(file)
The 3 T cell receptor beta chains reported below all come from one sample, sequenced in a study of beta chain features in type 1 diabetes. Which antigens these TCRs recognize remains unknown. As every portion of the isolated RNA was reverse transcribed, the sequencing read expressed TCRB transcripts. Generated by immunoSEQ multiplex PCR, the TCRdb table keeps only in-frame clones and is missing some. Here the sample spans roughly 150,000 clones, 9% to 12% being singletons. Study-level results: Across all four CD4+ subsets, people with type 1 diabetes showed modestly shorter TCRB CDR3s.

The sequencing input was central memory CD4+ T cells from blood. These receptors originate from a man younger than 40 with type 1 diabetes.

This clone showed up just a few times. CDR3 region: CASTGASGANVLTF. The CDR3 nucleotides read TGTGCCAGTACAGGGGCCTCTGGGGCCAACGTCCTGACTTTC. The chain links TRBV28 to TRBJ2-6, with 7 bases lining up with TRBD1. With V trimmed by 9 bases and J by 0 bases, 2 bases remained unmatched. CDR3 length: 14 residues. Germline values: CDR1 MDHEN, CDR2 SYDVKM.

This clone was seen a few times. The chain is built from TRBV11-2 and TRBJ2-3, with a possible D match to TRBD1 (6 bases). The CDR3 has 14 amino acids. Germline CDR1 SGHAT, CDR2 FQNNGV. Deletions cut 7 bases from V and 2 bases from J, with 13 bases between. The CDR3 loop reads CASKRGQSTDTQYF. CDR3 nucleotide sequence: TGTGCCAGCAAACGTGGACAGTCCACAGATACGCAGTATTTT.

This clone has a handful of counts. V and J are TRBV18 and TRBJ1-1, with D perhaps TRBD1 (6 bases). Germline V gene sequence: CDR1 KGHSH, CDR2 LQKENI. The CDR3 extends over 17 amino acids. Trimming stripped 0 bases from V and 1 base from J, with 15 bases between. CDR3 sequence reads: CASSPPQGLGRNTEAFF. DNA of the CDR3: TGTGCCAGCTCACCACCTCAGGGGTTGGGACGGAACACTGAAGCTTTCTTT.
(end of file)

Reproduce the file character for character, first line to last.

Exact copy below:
The 3 T cell receptor beta chains reported below all come from one sample, sequenced in a study of beta chain features in type 1 diabetes. Which antigens these TCRs recognize remains unknown. As every portion of the isolated RNA was reverse transcribed, the sequencing read expressed TCRB transcripts. Generated by immunoSEQ multiplex PCR, the TCRdb table keeps only in-frame clones and is missing some. Here the sample spans roughly 150,000 clones, 9% to 12% being singletons. Study-level results: Across all four CD4+ subsets, people with type 1 diabetes showed modestly shorter TCRB CDR3s.

The sequencing input was central memory CD4+ T cells from blood. These receptors originate from a man younger than 40 with type 1 diabetes.

This clone showed up just a few times. CDR3 region: CASTGASGANVLTF. The CDR3 nucleotides read TGTGCCAGTACAGGGGCCTCTGGGGCCAACGTCCTGACTTTC. The chain links TRBV28 to TRBJ2-6, with 7 bases lining up with TRBD1. With V trimmed by 9 bases and J by 0 bases, 2 bases remained unmatched. CDR3 length: 14 residues. Germline values: CDR1 MDHEN, CDR2 SYDVKM.

This clone was seen a few times. The chain is built from TRBV11-2 and TRBJ2-3, with a possible D match to TRBD1 (6 bases). The CDR3 has 14 amino acids. Germline CDR1 SGHAT, CDR2 FQNNGV. Deletions cut 7 bases from V and 2 bases from J, with 13 bases between. The CDR3 loop reads CASKRGQSTDTQYF. CDR3 nucleotide sequence: TGTGCCAGCAAACGTGGACAGTCCACAGATACGCAGTATTTT.

This clone has a handful of counts. V and J are TRBV18 and TRBJ1-1, with D perhaps TRBD1 (6 bases). Germline V gene sequence: CDR1 KGHSH, CDR2 LQKENI. The CDR3 extends over 17 amino acids. Trimming stripped 0 bases from V and 1 base from J, with 15 bases between. CDR3 sequence reads: CASSPPQGLGRNTEAFF. DNA of the CDR3: TGTGCCAGCTCACCACCTCAGGGGTTGGGACGGAACACTGAAGCTTTCTTT.